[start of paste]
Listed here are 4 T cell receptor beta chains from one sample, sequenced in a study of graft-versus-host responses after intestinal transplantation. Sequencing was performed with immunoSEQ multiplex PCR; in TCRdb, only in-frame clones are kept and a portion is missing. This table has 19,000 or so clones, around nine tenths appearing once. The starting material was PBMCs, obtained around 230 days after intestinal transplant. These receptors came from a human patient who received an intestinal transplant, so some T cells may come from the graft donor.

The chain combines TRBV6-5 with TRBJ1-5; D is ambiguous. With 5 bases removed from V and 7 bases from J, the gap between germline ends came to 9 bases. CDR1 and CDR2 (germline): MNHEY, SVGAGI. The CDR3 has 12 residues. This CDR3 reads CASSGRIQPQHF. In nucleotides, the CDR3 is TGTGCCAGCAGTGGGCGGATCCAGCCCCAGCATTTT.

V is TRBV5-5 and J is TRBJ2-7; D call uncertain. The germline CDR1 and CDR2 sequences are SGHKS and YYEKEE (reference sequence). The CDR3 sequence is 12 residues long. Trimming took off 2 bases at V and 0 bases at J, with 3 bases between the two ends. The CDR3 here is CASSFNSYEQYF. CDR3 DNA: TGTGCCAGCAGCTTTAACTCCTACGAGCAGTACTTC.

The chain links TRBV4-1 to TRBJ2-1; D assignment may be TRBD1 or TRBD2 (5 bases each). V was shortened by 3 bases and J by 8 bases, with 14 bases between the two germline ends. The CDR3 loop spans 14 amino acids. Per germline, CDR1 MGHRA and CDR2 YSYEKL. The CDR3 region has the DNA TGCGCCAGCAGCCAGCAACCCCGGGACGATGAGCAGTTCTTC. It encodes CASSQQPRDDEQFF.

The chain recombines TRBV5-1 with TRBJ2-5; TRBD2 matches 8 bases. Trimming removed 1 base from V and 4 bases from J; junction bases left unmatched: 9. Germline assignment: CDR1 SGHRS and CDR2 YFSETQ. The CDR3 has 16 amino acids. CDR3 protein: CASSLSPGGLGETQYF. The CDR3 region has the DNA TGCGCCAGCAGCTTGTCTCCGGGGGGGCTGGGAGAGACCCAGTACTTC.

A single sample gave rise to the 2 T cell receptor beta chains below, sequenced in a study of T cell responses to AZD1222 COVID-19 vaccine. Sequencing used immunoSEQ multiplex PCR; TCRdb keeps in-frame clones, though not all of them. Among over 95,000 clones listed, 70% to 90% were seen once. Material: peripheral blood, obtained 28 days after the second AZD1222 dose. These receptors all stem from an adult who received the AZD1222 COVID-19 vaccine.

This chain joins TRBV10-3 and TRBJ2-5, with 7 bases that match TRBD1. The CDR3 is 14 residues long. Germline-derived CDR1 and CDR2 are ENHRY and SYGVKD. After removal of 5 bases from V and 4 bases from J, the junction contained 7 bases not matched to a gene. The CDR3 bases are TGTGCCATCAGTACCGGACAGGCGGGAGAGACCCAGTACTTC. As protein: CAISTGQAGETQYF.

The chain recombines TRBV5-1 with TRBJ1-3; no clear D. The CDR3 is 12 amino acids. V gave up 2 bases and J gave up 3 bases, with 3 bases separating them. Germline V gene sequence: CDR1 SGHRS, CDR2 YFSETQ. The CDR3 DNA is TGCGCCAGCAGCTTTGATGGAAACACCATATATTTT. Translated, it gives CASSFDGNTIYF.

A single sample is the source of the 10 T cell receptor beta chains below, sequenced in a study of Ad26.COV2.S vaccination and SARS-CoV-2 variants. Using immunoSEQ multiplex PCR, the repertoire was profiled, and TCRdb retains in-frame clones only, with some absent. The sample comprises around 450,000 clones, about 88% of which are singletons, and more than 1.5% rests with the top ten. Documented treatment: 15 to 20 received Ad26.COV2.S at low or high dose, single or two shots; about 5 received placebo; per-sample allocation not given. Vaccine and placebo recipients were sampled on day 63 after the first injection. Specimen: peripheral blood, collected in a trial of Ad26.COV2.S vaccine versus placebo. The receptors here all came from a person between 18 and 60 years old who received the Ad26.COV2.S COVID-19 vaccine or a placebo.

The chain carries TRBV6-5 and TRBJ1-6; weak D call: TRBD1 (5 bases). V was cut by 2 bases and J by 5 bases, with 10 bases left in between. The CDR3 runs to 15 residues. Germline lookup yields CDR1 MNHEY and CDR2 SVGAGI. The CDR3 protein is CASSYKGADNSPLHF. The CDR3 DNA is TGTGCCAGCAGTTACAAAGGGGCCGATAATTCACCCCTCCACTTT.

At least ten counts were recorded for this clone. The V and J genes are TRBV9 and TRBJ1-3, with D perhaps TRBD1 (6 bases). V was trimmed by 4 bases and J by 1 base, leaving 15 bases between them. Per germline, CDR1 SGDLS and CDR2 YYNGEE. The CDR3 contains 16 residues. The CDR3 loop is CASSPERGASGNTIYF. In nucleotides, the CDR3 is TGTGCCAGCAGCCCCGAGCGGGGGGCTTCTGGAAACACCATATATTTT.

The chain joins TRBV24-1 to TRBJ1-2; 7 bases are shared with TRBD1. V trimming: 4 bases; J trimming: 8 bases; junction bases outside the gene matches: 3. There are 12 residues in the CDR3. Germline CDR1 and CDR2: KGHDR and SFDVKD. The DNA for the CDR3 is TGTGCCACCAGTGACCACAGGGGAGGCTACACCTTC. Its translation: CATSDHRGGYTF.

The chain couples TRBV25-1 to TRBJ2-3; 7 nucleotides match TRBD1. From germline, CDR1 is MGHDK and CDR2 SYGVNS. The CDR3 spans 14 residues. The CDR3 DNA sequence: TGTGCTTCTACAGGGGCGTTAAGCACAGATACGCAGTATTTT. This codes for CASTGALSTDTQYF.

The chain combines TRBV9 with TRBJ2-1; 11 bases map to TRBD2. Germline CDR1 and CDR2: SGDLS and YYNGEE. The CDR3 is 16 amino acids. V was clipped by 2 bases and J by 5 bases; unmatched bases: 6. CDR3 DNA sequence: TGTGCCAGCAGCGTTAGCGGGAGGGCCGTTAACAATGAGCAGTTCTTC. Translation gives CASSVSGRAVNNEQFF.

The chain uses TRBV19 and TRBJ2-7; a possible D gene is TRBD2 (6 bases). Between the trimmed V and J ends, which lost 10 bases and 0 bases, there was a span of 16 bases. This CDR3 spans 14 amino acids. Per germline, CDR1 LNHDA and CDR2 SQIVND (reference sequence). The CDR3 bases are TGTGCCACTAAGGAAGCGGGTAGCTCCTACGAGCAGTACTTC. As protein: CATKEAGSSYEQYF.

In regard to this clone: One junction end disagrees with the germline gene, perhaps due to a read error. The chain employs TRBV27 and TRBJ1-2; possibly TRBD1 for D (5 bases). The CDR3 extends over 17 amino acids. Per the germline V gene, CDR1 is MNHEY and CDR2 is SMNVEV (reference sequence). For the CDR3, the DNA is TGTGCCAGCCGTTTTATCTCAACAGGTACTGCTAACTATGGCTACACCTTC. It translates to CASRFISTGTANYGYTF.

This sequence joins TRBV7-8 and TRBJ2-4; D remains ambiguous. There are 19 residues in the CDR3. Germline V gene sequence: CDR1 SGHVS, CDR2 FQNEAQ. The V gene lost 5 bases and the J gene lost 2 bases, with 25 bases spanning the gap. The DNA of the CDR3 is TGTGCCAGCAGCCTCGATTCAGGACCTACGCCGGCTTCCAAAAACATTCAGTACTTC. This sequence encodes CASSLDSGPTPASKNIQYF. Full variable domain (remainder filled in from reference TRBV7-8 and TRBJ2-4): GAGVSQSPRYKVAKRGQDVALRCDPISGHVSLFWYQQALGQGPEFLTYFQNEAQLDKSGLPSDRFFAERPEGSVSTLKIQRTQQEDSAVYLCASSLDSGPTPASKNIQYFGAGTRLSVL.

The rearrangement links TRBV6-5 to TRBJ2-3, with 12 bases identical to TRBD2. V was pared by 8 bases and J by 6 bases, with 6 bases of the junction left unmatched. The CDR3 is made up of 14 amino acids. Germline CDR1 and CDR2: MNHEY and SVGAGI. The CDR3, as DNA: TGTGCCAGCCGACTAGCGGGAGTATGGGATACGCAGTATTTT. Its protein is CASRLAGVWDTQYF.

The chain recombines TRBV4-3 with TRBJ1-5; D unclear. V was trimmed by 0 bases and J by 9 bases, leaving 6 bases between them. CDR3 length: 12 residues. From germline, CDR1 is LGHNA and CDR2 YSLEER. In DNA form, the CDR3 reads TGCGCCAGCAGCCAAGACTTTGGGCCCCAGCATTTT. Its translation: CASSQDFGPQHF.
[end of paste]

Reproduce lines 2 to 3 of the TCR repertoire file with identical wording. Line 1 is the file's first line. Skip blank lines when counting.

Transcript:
The chain combines TRBV6-5 with TRBJ1-5; D is ambiguous. With 5 bases removed from V and 7 bases from J, the gap between germline ends came to 9 bases. CDR1 and CDR2 (germline): MNHEY, SVGAGI. The CDR3 has 12 residues. This CDR3 reads CASSGRIQPQHF. In nucleotides, the CDR3 is TGTGCCAGCAGTGGGCGGATCCAGCCCCAGCATTTT.

V is TRBV5-5 and J is TRBJ2-7; D call uncertain. The germline CDR1 and CDR2 sequences are SGHKS and YYEKEE (reference sequence). The CDR3 sequence is 12 residues long. Trimming took off 2 bases at V and 0 bases at J, with 3 bases between the two ends. The CDR3 here is CASSFNSYEQYF. CDR3 DNA: TGTGCCAGCAGCTTTAACTCCTACGAGCAGTACTTC.